(l-r) Lourdes (Zoey Luna) Frankie (Gideon Adlon) Tabby (Lovie Simone) and Lily (Cailee Spaeny) perform rituals and talk about being cautious with their gifts in Columbia Pictures' THE CRAFT: LEGACY.

Review: The Craft: Legacy Honors and Corrects the Failings of the Original

Five out of five pentagram points
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I’ve loved The Craft since the moment it hit screens in 1996. As a witch and a weirdo, I loved the movie that felt like it was about me, but part of it also stung, because the final third of The Craft is a bit of a mess. As our Princess Weekes recently broke down, the movie fails its BIPOC characters and punishes Nancy (Fairuza Balk), the most compelling character, for daring to be too powerful as a witch and as a woman.

So I was both excited and worried when news broke that we’d be getting a new version of The Craft this year, and that it would function as a sort of sequel, not a remake. I was worried that we’d fall into the old trope of girl versus girl, and that kind of exploitative, predictable horror.  Especially after last week’s remake of The Witches kept all the bad plot of the original and none of the artistry, I was nervous here. Well, praise Manon, because The Craft: Legacy feels deliberately created to represent the witches of today and to correct many of the first film’s mistakes.

This version of The Craft begins much like the first (with a direct homage in the title card even!) with a possibly troubled girl, Lily (Cailee Spaeny) moving to a new town. Lily begins her first day at a new school by being bullied for getting her period in class. She’s immediately taken in by a group of misfits who just happen to be witches looking for their “fourth.” You see, they need a representative of each element/corner of the compass to have a full coven. But they also welcome Lily in as a friend, not just a battery for more power.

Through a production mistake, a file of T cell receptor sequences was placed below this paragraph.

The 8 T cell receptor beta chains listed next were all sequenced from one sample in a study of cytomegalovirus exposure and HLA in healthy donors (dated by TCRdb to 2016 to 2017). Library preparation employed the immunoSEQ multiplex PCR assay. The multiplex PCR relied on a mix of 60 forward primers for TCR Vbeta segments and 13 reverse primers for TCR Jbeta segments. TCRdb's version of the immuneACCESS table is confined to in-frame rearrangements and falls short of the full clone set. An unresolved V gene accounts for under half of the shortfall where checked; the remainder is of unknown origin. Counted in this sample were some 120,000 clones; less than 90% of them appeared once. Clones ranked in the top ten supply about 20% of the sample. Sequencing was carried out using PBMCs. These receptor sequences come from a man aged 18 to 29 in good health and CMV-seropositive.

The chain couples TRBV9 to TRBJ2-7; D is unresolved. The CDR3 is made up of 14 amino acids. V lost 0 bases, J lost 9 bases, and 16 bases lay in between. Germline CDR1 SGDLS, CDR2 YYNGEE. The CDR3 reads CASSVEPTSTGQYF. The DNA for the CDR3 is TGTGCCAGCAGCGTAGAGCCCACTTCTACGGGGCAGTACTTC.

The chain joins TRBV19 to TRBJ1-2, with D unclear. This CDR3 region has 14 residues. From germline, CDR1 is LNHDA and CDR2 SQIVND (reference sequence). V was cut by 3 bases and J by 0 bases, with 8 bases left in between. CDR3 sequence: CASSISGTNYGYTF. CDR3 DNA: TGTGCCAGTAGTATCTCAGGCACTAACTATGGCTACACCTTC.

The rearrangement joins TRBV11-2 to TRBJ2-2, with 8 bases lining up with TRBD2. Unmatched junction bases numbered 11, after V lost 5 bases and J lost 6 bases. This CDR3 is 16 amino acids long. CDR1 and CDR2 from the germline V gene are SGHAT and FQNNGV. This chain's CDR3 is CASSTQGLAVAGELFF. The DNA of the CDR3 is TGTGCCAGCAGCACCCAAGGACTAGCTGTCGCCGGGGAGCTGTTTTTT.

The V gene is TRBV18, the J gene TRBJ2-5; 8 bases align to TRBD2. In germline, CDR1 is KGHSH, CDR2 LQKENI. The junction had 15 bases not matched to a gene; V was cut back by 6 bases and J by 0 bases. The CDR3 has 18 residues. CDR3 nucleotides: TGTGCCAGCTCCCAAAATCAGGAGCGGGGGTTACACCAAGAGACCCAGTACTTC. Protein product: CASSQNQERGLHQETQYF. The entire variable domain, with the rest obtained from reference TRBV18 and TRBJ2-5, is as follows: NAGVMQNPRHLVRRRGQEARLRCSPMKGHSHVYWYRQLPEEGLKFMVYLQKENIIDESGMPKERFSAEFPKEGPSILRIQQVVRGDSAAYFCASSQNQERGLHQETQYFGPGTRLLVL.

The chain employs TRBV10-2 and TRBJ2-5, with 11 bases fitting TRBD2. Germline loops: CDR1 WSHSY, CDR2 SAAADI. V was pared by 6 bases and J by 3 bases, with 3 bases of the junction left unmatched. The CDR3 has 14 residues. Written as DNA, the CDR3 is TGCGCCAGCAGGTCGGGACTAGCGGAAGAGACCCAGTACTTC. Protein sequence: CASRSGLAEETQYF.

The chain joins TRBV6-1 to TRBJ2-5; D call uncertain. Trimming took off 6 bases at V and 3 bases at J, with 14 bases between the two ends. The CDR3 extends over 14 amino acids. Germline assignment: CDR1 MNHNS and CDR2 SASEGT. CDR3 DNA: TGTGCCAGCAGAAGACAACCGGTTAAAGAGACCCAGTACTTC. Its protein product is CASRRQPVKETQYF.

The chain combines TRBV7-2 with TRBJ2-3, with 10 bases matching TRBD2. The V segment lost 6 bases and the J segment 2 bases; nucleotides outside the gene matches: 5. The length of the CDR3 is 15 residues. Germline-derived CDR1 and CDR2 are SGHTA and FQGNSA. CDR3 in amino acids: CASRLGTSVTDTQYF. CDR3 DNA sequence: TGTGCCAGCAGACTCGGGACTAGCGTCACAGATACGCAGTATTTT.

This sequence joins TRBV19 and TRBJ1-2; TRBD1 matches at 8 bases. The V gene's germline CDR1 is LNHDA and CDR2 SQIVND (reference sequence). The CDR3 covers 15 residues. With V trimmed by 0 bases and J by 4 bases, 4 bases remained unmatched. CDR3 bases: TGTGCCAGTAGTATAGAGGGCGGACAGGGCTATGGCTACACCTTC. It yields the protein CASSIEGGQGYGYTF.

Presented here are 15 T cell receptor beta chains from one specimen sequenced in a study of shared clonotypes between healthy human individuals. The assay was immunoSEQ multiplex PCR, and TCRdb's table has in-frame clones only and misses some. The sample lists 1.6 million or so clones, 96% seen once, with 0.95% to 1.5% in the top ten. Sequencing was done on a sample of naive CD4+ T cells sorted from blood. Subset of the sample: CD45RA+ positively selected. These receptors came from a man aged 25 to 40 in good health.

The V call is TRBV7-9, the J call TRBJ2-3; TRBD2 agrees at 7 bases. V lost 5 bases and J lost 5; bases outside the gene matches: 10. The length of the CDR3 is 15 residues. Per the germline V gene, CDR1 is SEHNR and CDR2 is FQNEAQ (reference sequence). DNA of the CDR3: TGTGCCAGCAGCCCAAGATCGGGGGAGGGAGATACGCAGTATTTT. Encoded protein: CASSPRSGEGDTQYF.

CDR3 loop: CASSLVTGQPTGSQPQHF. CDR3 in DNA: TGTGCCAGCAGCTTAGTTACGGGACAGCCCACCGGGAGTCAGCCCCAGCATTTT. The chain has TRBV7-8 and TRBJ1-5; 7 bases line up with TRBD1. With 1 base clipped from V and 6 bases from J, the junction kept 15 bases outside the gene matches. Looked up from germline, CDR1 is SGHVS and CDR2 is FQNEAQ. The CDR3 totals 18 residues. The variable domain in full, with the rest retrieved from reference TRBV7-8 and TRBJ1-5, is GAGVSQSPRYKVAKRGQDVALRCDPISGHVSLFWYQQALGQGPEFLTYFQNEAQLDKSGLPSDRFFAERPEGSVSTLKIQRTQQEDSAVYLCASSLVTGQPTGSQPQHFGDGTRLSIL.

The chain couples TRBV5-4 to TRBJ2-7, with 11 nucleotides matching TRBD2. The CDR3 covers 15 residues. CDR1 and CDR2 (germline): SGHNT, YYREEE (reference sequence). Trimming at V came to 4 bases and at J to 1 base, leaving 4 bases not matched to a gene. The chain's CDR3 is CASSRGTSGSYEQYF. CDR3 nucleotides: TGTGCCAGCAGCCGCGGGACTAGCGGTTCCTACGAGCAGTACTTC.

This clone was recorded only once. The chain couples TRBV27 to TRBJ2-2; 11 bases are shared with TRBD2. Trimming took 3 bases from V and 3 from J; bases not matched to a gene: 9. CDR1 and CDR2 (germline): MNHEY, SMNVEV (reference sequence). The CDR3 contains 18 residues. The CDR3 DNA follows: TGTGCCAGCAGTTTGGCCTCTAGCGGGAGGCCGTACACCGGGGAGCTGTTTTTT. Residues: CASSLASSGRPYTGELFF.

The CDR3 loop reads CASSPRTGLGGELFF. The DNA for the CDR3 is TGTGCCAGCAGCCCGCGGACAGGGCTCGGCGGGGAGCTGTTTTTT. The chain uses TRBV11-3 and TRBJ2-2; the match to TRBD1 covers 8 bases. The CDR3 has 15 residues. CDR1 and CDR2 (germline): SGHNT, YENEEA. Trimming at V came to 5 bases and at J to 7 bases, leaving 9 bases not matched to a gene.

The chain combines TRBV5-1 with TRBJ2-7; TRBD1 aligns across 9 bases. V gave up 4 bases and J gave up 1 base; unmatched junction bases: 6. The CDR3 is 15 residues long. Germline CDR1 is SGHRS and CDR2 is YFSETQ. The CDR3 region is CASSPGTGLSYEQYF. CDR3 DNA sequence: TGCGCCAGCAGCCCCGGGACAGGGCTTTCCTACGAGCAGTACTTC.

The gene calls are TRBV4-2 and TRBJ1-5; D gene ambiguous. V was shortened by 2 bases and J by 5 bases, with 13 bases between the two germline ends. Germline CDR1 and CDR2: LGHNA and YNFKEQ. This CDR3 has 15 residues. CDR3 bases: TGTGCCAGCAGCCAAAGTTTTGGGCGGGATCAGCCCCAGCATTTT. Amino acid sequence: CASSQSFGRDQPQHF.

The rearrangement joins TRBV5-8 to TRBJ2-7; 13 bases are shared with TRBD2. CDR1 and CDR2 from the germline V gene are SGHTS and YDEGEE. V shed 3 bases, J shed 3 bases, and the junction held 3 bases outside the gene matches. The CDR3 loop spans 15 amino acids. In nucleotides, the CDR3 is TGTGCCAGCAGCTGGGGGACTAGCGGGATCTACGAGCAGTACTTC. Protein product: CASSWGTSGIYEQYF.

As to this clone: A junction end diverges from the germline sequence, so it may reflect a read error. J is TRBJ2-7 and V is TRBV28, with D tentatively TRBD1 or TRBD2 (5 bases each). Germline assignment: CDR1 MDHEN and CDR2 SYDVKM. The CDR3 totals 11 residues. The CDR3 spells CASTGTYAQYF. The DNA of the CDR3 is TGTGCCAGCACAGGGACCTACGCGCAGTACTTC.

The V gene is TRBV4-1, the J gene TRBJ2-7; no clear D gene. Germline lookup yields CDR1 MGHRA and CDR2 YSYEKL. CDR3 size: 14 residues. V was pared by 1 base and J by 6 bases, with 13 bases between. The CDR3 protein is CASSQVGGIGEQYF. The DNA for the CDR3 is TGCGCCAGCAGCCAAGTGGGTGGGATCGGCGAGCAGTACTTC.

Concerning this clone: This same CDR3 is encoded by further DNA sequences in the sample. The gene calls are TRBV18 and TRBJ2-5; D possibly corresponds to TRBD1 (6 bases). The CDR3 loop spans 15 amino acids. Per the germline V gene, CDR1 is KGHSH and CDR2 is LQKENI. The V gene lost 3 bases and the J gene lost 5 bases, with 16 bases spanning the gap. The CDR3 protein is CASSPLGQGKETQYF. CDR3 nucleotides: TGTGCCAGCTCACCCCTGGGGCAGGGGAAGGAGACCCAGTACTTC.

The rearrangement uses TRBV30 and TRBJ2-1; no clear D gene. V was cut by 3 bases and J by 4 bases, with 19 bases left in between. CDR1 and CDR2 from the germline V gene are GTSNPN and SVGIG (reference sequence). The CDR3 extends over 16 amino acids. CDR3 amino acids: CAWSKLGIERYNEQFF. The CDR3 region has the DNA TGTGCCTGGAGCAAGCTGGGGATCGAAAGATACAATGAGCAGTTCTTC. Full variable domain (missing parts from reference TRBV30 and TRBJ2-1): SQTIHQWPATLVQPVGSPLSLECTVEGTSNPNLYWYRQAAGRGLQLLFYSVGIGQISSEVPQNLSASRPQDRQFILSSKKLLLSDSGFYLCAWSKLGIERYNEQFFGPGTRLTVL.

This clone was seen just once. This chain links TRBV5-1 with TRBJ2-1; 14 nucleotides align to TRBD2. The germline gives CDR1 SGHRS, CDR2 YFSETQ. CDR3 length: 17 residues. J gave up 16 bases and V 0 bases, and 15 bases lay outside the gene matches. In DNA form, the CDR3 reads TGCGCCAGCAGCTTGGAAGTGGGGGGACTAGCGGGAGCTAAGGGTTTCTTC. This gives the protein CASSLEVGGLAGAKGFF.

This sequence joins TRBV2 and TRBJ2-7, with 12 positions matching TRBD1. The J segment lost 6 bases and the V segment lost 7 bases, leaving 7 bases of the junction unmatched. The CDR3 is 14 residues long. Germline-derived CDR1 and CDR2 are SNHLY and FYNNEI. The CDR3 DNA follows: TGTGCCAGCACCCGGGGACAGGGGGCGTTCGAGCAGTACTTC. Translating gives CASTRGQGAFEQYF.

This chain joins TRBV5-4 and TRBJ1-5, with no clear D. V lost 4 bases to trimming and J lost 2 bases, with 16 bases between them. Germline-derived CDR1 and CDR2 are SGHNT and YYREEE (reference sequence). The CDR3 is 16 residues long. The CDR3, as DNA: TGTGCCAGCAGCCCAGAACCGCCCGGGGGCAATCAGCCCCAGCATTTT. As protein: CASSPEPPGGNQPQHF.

Much like in the original, the trio of wannabe witches is made up of girls that don’t fit in, but they aren’t quite treated as complete pariahs the way Nancy, Bonnie, and Rochelle were in the original. The main witchy cast is also considerably and wonderfully more inclusive. Tabby (Lovie Simone) is Black, and Simone has said that the movie “puts a microscopic lens on what it means to be a young woman coming into her power.” Lourdes (Zoey Luna) is a trans Latina girl who is, in general, the most balanced and reasonable; director Zoe Lister-Jones has emphasized from the start the importance of Lourdes’ role, explaining, “it’s really important for me to represent today’s youth authentically.” We also have Frankie (Gideon Adlon), who’s a bit flighty and all over the place (it’s her element). The three represent Fire, Earth, and Air respectively, which leaves Lily as sensitive water.

Once the coven comes together, the film looks like it will be a rehash of the original, which would have been fine with me, to be honest, and I wasn’t expecting much, but what I got was … shockingly magical. For one, the girls use their magic on the boy who was verbally abusive to Lily and things go very differently from what you might expect. Rather than being punished, Timmy (Nicholas Galitzine) gets woke, and the consequences are way more interesting than a typical “bullies get bullied back but by magic” trope.